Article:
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How to Make a Paper Clip Compass for Kids

By Judy Fisk
Kids can learn about the earth's magnetic pull by making a simple compass.

The planet earth is essentially a gigantic magnet. By exposing a smaller magnet to our planet’s natural magnetic pull, you can quickly and easily establish which direction is north-south. Together with your children or students, you can create your own compass with a few simple supplies. Just transform a paper clip into a compass needle, give it freedom to respond to the earth’s magnetic pull and watch it go.

Unfold the paper clip. Straighten and lengthen the clip as much as possible.

Grasp the refrigerator or bar magnet and gently rub it across the paper clip. Continue rubbing it for two to three minutes.

Take hold of the packing peanut and pierce it with one end of the elongated paper clip. Push the paper clip through the foam until it emerges from the other side. Tug on the clip until the foam is centered between its two ends.

Add water to the bowl and place the foam peanut gently on the surface of the water. If the peanut touches the bottom of the bowl, add more water until it rests on the water's surface and can rotate freely.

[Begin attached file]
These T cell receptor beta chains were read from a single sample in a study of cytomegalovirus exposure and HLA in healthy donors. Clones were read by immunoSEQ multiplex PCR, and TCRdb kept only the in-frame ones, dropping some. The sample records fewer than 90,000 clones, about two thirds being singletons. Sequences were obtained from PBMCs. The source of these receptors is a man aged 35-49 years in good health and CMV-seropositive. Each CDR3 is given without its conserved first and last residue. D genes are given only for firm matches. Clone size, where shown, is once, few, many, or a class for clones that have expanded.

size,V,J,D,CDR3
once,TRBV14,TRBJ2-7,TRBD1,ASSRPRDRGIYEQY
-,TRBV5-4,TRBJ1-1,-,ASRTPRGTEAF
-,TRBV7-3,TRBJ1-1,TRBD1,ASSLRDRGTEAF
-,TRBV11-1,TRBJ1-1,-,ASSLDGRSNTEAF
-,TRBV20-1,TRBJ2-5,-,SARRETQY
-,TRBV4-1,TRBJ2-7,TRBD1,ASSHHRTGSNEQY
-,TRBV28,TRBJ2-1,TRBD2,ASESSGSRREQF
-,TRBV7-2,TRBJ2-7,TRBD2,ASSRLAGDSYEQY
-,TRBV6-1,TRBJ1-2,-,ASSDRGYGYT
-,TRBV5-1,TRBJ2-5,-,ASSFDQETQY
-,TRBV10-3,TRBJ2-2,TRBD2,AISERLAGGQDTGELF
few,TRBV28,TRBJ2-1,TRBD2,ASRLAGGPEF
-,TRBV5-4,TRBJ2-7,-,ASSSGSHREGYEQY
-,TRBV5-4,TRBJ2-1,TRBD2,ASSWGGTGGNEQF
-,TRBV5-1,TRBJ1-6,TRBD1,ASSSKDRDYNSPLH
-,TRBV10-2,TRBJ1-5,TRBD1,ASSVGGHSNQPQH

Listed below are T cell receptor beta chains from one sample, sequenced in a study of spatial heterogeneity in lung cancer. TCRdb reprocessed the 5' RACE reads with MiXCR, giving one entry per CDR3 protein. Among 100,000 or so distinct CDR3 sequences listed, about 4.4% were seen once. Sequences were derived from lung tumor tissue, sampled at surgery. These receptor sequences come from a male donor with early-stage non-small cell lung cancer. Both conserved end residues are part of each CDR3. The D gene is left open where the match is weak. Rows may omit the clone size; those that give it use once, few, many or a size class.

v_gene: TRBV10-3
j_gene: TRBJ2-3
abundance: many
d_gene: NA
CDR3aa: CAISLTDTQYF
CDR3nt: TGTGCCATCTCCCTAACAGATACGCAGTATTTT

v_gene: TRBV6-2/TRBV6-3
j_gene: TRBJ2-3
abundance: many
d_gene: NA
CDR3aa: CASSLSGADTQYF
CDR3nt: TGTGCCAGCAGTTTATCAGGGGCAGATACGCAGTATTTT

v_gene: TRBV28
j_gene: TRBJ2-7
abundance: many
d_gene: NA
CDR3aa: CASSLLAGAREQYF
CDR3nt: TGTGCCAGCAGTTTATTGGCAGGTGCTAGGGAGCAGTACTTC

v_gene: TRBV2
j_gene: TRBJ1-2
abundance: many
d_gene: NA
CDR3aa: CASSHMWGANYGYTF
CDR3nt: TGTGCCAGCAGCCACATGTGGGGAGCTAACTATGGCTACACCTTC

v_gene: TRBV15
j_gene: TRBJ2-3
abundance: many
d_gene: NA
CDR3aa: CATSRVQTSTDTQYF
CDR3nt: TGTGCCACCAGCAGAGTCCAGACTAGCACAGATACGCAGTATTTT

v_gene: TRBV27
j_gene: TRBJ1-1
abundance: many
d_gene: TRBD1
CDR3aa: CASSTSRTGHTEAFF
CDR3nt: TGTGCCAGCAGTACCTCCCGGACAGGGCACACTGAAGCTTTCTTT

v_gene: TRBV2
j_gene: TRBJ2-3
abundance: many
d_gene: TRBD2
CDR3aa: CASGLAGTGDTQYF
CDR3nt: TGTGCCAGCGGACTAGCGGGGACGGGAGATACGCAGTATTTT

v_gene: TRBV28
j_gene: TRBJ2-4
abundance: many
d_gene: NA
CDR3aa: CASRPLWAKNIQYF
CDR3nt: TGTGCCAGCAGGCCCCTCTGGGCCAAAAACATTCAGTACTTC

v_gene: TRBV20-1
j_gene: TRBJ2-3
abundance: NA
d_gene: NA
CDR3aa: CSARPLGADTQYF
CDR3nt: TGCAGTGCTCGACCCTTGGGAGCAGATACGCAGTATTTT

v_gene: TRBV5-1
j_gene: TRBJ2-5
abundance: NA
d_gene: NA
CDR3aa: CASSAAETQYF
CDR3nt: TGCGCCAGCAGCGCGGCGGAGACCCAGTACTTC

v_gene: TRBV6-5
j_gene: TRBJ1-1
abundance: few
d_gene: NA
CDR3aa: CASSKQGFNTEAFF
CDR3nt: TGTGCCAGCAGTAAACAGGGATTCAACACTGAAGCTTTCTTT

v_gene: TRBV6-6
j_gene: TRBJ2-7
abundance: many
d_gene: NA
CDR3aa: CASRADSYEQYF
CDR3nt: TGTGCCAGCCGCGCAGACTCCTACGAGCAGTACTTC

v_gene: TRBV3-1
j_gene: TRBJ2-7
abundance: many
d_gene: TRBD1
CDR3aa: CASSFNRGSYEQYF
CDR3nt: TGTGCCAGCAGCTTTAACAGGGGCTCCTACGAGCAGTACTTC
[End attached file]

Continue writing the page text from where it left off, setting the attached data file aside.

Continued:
Wait for a moment as the paper clip aligns itself with the earth’s magnetic fields. When the paper clip comes to a rest, it is pointing north-south.

Confirm that your compass works. Blow gently on one end of the paper clip to push it out of alignment. The compass "needle" should return and settle into its prior position after a moment or two.

Tip

Use a real compass to help you determine which end of your paper clip is pointing north. Take a real compass in hand and stand at a distance from your paper clip compass. When your real compass indicates to you which direction is north, color the northern tip of your paper clip with permanent marker.

About the Author

Judy Fisk has been writing professionally since 2011, specializing in fitness, recreation, culture and the arts. A certified fitness instructor with decades of dance training, she has taught older adults, teens and kids. She has written educational and fundraising material for several non-profit organizations and her work has appeared in numerous major online publications. Fisk holds a Bachelor of Arts in public and international affairs from Princeton University.